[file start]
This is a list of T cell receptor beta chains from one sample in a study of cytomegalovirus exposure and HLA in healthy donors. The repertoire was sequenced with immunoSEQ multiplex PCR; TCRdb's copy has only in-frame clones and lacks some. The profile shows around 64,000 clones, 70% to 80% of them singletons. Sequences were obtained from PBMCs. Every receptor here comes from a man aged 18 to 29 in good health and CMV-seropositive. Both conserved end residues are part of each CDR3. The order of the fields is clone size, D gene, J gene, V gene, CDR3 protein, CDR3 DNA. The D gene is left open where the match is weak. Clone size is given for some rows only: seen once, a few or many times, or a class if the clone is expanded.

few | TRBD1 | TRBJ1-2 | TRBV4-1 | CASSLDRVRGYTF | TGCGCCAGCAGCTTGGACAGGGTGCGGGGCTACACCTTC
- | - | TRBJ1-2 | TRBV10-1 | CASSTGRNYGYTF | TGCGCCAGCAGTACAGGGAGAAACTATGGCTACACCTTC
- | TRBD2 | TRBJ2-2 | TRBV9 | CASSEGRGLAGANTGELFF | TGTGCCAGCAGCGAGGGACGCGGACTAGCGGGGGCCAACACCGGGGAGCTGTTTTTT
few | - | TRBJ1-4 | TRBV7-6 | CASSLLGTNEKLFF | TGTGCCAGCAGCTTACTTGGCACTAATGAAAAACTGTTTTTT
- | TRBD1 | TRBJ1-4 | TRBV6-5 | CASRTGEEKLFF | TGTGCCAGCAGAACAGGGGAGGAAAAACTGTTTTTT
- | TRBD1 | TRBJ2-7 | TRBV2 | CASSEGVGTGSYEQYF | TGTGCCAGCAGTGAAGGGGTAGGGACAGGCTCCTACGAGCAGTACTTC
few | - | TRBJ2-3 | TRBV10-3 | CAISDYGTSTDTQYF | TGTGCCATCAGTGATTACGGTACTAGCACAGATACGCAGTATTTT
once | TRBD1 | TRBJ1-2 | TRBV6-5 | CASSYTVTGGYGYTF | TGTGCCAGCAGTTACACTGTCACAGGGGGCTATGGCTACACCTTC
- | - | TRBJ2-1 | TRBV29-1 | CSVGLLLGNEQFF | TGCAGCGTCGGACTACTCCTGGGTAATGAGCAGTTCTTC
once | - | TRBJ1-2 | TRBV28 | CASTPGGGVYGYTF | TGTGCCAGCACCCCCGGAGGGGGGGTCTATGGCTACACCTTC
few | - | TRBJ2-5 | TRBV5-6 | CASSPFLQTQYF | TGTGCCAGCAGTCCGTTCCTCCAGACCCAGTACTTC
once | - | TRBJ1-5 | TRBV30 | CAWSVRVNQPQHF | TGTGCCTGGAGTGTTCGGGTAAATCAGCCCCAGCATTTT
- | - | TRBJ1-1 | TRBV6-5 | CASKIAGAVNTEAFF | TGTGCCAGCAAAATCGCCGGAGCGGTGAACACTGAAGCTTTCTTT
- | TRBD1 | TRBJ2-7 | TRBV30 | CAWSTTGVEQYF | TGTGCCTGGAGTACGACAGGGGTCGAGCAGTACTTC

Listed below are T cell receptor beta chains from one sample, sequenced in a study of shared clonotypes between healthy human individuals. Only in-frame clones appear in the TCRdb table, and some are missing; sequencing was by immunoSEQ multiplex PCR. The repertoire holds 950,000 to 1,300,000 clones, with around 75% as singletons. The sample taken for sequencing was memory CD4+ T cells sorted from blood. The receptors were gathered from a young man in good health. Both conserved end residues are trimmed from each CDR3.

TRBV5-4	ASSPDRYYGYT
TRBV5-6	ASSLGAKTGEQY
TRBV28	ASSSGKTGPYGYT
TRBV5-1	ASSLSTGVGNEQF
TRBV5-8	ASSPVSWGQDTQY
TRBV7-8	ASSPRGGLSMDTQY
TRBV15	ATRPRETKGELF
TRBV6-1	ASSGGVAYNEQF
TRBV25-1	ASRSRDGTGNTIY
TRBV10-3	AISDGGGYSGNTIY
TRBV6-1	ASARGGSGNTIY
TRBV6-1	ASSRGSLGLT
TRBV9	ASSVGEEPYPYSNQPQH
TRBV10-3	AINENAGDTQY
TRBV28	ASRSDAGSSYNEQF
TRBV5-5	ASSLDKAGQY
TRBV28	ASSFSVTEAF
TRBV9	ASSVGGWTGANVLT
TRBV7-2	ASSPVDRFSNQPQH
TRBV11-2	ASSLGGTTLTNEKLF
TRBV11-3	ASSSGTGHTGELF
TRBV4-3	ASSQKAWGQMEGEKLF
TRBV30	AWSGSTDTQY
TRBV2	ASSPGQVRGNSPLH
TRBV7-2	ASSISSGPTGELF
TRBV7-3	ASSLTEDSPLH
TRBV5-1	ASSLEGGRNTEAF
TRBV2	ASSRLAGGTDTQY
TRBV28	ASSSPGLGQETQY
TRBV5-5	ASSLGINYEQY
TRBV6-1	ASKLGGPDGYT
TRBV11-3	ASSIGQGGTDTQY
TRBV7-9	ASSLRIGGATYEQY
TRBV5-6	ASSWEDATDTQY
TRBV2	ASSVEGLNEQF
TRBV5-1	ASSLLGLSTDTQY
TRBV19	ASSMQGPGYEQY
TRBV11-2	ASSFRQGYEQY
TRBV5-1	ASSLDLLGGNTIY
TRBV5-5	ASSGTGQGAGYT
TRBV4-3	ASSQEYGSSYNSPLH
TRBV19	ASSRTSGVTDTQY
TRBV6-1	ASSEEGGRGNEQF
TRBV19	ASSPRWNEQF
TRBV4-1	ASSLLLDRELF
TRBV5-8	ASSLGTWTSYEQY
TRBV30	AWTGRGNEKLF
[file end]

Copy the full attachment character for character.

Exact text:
This is a list of T cell receptor beta chains from one sample in a study of cytomegalovirus exposure and HLA in healthy donors. The repertoire was sequenced with immunoSEQ multiplex PCR; TCRdb's copy has only in-frame clones and lacks some. The profile shows around 64,000 clones, 70% to 80% of them singletons. Sequences were obtained from PBMCs. Every receptor here comes from a man aged 18 to 29 in good health and CMV-seropositive. Both conserved end residues are part of each CDR3. The order of the fields is clone size, D gene, J gene, V gene, CDR3 protein, CDR3 DNA. The D gene is left open where the match is weak. Clone size is given for some rows only: seen once, a few or many times, or a class if the clone is expanded.

few | TRBD1 | TRBJ1-2 | TRBV4-1 | CASSLDRVRGYTF | TGCGCCAGCAGCTTGGACAGGGTGCGGGGCTACACCTTC
- | - | TRBJ1-2 | TRBV10-1 | CASSTGRNYGYTF | TGCGCCAGCAGTACAGGGAGAAACTATGGCTACACCTTC
- | TRBD2 | TRBJ2-2 | TRBV9 | CASSEGRGLAGANTGELFF | TGTGCCAGCAGCGAGGGACGCGGACTAGCGGGGGCCAACACCGGGGAGCTGTTTTTT
few | - | TRBJ1-4 | TRBV7-6 | CASSLLGTNEKLFF | TGTGCCAGCAGCTTACTTGGCACTAATGAAAAACTGTTTTTT
- | TRBD1 | TRBJ1-4 | TRBV6-5 | CASRTGEEKLFF | TGTGCCAGCAGAACAGGGGAGGAAAAACTGTTTTTT
- | TRBD1 | TRBJ2-7 | TRBV2 | CASSEGVGTGSYEQYF | TGTGCCAGCAGTGAAGGGGTAGGGACAGGCTCCTACGAGCAGTACTTC
few | - | TRBJ2-3 | TRBV10-3 | CAISDYGTSTDTQYF | TGTGCCATCAGTGATTACGGTACTAGCACAGATACGCAGTATTTT
once | TRBD1 | TRBJ1-2 | TRBV6-5 | CASSYTVTGGYGYTF | TGTGCCAGCAGTTACACTGTCACAGGGGGCTATGGCTACACCTTC
- | - | TRBJ2-1 | TRBV29-1 | CSVGLLLGNEQFF | TGCAGCGTCGGACTACTCCTGGGTAATGAGCAGTTCTTC
once | - | TRBJ1-2 | TRBV28 | CASTPGGGVYGYTF | TGTGCCAGCACCCCCGGAGGGGGGGTCTATGGCTACACCTTC
few | - | TRBJ2-5 | TRBV5-6 | CASSPFLQTQYF | TGTGCCAGCAGTCCGTTCCTCCAGACCCAGTACTTC
once | - | TRBJ1-5 | TRBV30 | CAWSVRVNQPQHF | TGTGCCTGGAGTGTTCGGGTAAATCAGCCCCAGCATTTT
- | - | TRBJ1-1 | TRBV6-5 | CASKIAGAVNTEAFF | TGTGCCAGCAAAATCGCCGGAGCGGTGAACACTGAAGCTTTCTTT
- | TRBD1 | TRBJ2-7 | TRBV30 | CAWSTTGVEQYF | TGTGCCTGGAGTACGACAGGGGTCGAGCAGTACTTC

Listed below are T cell receptor beta chains from one sample, sequenced in a study of shared clonotypes between healthy human individuals. Only in-frame clones appear in the TCRdb table, and some are missing; sequencing was by immunoSEQ multiplex PCR. The repertoire holds 950,000 to 1,300,000 clones, with around 75% as singletons. The sample taken for sequencing was memory CD4+ T cells sorted from blood. The receptors were gathered from a young man in good health. Both conserved end residues are trimmed from each CDR3.

TRBV5-4	ASSPDRYYGYT
TRBV5-6	ASSLGAKTGEQY
TRBV28	ASSSGKTGPYGYT
TRBV5-1	ASSLSTGVGNEQF
TRBV5-8	ASSPVSWGQDTQY
TRBV7-8	ASSPRGGLSMDTQY
TRBV15	ATRPRETKGELF
TRBV6-1	ASSGGVAYNEQF
TRBV25-1	ASRSRDGTGNTIY
TRBV10-3	AISDGGGYSGNTIY
TRBV6-1	ASARGGSGNTIY
TRBV6-1	ASSRGSLGLT
TRBV9	ASSVGEEPYPYSNQPQH
TRBV10-3	AINENAGDTQY
TRBV28	ASRSDAGSSYNEQF
TRBV5-5	ASSLDKAGQY
TRBV28	ASSFSVTEAF
TRBV9	ASSVGGWTGANVLT
TRBV7-2	ASSPVDRFSNQPQH
TRBV11-2	ASSLGGTTLTNEKLF
TRBV11-3	ASSSGTGHTGELF
TRBV4-3	ASSQKAWGQMEGEKLF
TRBV30	AWSGSTDTQY
TRBV2	ASSPGQVRGNSPLH
TRBV7-2	ASSISSGPTGELF
TRBV7-3	ASSLTEDSPLH
TRBV5-1	ASSLEGGRNTEAF
TRBV2	ASSRLAGGTDTQY
TRBV28	ASSSPGLGQETQY
TRBV5-5	ASSLGINYEQY
TRBV6-1	ASKLGGPDGYT
TRBV11-3	ASSIGQGGTDTQY
TRBV7-9	ASSLRIGGATYEQY
TRBV5-6	ASSWEDATDTQY
TRBV2	ASSVEGLNEQF
TRBV5-1	ASSLLGLSTDTQY
TRBV19	ASSMQGPGYEQY
TRBV11-2	ASSFRQGYEQY
TRBV5-1	ASSLDLLGGNTIY
TRBV5-5	ASSGTGQGAGYT
TRBV4-3	ASSQEYGSSYNSPLH
TRBV19	ASSRTSGVTDTQY
TRBV6-1	ASSEEGGRGNEQF
TRBV19	ASSPRWNEQF
TRBV4-1	ASSLLLDRELF
TRBV5-8	ASSLGTWTSYEQY
TRBV30	AWTGRGNEKLF